Every doctor I’ve ever seen for anything has stressed the importance of sleep for a girl like me.  I am fairly certain they would say that to anyone.  So take advice from someone who knows: when tired takes over, just let it.  Get some sleep.

Friday, January 20, 2012

So good, so simple, so difficult!!

I can guess that everyone I have ever met can relate to not wanting to do something, even when they know that doing it wouldn't take much effort at all and it would quickly improve their life.  All gain and we don’t want to do it!  Seems nutty but then I think this must be a part of the human condition, because I’ve never met anyone that welcomes all healthy, positive, fun or good opportunities right away.  There’s some element of reluctance in all of us on certain things.  Exercise is a perfect example of my point.  Over the years I have heard countless people say countless times, “I know it would be really good for me but it’s just too hard to get started,” and go on to say “I know I’ll have more energy and more motivation to do things but I just don’t have enough time,” and go on to say “I know I’ll be so much more productive so I probably will have more time once I start, but I just can’t seem to get started,” and go on and on and on.  I’ve said all these things myself without any intention of actually exercising!  It's crazy really but everyone does it. 

I have a couple theories on why we have this strange unwillingness to do the ‘win wins’.  One I wrote about last week.  Fear of change.  Self centered fear that facilities us metaphorically shooting ourselves in the foot over and over and over again.  Fears like: I might not be able to follow through; it might be uncomfortable to change my routine; it might keep me from handling all the things I usually do in the same manner I usually handle them; I might not like it; people might look at me differently; etc.  The logical error is easy to identify.  Admit it.  These fears are ridiculous in light of the benefits we receive in overcoming them.  Don’t want to hang out with friends tonight because you’re too depressed and people won’t want to be around you?  Get over yourself.  They don’t care how you come.  They probably don’t even care if you come.  You will care.  Overcome the fear that you won’t enjoy yourself and that you will regret time missed reflecting on all the horrible crap in your life and the one that says you’ll feel stupid and uncomfortable the whole time because you won’t be able to entertain or relate to everyone like usual.  Just get off your butt and go!!!  Seriously, there’s nothing to lose but a few hours of self imposed misery.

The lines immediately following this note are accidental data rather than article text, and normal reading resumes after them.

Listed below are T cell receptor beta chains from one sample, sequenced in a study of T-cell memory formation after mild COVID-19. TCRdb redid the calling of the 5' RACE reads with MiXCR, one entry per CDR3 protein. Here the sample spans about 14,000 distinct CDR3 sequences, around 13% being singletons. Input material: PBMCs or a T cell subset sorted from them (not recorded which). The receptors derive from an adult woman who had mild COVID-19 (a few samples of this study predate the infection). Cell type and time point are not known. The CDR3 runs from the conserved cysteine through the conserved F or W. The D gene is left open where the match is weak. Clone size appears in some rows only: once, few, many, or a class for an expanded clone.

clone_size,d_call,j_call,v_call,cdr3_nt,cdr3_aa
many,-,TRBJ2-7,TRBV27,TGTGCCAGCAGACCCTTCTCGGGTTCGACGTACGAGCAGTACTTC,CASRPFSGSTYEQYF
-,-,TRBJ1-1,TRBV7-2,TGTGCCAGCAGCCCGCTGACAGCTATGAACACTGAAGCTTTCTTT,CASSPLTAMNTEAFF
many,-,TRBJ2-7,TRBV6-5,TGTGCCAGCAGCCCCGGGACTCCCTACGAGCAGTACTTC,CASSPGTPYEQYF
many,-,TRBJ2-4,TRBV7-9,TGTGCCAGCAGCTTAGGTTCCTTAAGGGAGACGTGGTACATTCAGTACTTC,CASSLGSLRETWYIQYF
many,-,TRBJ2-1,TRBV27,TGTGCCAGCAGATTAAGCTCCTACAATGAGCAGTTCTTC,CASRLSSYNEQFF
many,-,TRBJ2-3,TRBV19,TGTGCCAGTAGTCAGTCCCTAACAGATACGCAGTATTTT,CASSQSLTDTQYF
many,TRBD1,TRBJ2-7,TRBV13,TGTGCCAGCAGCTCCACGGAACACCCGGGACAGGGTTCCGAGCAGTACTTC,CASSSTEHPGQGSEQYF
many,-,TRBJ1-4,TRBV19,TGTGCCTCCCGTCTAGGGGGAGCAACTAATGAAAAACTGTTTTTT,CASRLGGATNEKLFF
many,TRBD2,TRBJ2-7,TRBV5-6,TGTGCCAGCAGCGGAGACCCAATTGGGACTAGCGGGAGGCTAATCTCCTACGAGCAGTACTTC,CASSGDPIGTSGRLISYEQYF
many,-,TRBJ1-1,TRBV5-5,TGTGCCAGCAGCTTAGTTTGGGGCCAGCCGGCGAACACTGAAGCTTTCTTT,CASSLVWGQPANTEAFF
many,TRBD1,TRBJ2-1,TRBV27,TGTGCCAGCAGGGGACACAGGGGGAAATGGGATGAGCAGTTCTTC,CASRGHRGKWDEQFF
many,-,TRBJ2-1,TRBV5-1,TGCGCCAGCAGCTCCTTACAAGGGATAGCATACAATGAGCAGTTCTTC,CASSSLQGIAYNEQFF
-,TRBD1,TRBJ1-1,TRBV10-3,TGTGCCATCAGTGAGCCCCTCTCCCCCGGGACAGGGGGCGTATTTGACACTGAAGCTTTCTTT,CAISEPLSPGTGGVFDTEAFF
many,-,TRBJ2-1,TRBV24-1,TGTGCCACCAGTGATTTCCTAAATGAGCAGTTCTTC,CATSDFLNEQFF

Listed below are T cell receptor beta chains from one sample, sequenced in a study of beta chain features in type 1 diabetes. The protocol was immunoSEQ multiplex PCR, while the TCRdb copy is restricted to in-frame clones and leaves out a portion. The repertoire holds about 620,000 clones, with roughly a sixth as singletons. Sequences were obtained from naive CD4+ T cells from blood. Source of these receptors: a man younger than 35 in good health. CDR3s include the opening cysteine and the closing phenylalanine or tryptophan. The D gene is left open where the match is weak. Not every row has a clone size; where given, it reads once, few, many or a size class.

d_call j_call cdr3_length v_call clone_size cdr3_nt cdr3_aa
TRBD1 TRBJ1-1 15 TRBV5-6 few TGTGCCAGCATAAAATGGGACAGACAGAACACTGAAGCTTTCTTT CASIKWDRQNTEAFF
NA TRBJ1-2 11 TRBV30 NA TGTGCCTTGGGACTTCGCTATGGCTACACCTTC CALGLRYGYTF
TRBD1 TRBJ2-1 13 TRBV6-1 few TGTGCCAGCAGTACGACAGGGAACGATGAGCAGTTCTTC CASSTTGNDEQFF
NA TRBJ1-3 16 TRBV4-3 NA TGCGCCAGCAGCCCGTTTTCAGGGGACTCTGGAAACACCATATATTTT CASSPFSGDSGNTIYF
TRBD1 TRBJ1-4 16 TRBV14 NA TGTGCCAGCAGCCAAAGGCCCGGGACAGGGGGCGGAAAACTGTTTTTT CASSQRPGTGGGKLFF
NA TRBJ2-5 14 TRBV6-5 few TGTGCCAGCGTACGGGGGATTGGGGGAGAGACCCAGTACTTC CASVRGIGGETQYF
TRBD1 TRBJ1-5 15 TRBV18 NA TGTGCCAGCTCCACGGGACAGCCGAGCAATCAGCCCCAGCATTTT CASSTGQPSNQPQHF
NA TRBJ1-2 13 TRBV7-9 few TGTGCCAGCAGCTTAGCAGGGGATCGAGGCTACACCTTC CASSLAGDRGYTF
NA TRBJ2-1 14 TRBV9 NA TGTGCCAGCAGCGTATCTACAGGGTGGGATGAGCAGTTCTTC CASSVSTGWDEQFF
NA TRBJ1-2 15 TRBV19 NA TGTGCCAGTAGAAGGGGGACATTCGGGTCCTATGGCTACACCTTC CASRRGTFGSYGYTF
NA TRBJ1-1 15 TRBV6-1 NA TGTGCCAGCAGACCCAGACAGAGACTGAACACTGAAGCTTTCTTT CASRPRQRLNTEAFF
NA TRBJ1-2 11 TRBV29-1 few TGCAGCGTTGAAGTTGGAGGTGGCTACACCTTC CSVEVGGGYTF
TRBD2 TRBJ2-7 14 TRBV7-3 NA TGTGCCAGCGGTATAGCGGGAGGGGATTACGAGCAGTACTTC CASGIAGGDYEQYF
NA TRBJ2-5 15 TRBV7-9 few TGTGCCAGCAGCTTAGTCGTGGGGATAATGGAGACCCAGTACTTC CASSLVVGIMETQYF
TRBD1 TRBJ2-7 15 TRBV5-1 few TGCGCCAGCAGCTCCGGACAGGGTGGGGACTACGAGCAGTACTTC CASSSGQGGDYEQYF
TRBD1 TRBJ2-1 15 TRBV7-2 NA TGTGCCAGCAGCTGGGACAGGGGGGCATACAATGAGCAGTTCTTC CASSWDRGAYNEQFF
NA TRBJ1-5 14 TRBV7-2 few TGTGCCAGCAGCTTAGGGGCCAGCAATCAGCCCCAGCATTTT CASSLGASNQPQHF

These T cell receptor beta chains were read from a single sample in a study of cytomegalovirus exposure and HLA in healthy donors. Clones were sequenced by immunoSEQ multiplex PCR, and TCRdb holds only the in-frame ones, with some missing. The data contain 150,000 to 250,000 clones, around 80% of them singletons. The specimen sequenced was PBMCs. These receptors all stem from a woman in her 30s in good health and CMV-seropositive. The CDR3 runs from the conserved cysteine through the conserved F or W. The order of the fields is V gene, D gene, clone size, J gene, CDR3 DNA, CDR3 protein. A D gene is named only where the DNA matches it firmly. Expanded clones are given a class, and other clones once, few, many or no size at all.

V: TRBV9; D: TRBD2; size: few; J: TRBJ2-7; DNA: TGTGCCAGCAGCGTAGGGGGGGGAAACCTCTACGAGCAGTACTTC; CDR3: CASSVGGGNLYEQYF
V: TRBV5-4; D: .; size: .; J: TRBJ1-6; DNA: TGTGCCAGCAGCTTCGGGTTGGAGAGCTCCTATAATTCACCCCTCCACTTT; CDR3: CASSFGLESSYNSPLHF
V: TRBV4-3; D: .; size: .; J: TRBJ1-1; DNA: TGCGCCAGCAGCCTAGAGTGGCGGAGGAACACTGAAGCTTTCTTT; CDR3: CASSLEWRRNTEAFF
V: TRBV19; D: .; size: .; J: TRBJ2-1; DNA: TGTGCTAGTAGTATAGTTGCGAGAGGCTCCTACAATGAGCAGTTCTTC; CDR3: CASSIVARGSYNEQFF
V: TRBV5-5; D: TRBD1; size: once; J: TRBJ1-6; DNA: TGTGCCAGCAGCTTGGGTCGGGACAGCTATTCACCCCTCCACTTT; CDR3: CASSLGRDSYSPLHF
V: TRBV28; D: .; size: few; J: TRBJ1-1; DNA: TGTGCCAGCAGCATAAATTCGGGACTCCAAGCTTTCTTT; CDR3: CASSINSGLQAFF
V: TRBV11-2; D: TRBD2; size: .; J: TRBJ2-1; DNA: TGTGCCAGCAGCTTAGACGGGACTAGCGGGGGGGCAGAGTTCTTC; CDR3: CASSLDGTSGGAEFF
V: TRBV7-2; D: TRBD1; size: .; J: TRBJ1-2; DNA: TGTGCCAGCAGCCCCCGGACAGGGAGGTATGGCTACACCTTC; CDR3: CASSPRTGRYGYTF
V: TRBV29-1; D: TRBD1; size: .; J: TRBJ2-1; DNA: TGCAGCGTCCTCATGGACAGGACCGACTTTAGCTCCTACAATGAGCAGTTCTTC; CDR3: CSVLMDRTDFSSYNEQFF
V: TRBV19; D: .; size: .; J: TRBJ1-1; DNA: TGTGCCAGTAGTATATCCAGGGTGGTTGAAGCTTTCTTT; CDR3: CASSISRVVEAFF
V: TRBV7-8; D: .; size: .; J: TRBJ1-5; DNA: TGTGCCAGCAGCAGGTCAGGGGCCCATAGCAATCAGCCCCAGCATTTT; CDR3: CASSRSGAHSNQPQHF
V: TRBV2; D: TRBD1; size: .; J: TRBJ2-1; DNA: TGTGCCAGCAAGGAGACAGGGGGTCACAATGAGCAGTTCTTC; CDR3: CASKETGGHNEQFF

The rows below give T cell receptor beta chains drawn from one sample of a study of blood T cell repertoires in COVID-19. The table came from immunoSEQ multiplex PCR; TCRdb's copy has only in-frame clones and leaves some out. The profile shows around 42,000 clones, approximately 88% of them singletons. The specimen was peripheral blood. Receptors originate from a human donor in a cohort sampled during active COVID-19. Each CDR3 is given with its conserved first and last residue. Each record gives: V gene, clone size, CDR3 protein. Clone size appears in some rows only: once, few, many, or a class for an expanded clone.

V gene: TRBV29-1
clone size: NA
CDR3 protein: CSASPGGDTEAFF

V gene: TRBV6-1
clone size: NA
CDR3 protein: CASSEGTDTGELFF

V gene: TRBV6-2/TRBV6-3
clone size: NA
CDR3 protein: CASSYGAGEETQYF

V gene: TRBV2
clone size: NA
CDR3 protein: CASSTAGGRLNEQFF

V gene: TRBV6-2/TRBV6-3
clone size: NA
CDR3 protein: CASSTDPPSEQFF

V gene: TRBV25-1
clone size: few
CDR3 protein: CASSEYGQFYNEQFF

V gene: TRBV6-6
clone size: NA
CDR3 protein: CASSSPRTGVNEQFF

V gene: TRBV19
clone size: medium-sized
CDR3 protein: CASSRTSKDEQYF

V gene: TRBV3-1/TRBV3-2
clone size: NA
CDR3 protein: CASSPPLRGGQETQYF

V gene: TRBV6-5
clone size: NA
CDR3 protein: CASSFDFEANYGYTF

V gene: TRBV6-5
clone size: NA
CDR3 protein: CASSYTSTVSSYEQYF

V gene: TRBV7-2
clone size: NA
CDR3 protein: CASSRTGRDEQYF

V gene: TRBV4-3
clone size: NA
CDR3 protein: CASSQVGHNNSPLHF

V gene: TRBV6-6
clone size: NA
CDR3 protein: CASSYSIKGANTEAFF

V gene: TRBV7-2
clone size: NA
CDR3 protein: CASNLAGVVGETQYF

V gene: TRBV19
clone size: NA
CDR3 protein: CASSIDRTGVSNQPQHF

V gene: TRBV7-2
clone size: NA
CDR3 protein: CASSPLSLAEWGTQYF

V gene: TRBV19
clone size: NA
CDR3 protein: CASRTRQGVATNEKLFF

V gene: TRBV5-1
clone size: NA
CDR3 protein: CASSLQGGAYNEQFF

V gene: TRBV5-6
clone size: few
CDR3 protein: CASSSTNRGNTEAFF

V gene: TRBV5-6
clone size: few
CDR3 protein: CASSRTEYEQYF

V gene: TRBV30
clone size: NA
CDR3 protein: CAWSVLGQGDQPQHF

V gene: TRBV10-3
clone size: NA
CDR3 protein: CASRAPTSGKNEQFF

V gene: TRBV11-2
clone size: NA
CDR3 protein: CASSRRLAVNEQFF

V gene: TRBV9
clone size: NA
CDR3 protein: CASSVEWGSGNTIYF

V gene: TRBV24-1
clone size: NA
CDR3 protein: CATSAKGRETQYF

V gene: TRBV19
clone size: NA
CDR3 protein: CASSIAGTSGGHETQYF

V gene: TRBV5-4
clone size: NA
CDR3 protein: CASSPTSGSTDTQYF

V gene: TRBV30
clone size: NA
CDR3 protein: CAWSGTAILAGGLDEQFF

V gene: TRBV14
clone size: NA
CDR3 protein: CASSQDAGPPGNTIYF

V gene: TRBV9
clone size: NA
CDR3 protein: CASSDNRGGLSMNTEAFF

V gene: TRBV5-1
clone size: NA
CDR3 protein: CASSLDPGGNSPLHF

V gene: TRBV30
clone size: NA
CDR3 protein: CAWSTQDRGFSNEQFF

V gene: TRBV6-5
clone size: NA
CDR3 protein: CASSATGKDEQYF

And that brings me to my second theory on this issue.  People are lazy and we just don’t wanna.  Pure and simple.  I’m not an exception to this at all.  When I’m in a lazy zone, it doesn’t matter how little the effort; if it takes effort, I’m out.  It’s sad but true.  Imagine if when considering whether to do or not do, I counted to three and went on go.  I would get to reap so many benefits that I’d simply let pass me by otherwise.  Now, I realize the lazy factor is something that is hard to really find one real fix for but try everything and then try everything again.  Maybe not one, two, three, go but something!  What works for me at one time will not at others and vice versa.  Here are some of my efforts:

1.    When mornings are rough, I give myself a few minutes to stay in bed from the time I last looked at the clock.  I pick an exact time that I must be up by and as that time nears, I begin my own countdown.  It’s weird but as competitive as I am, I am almost always up before the clock reads the time I first chose.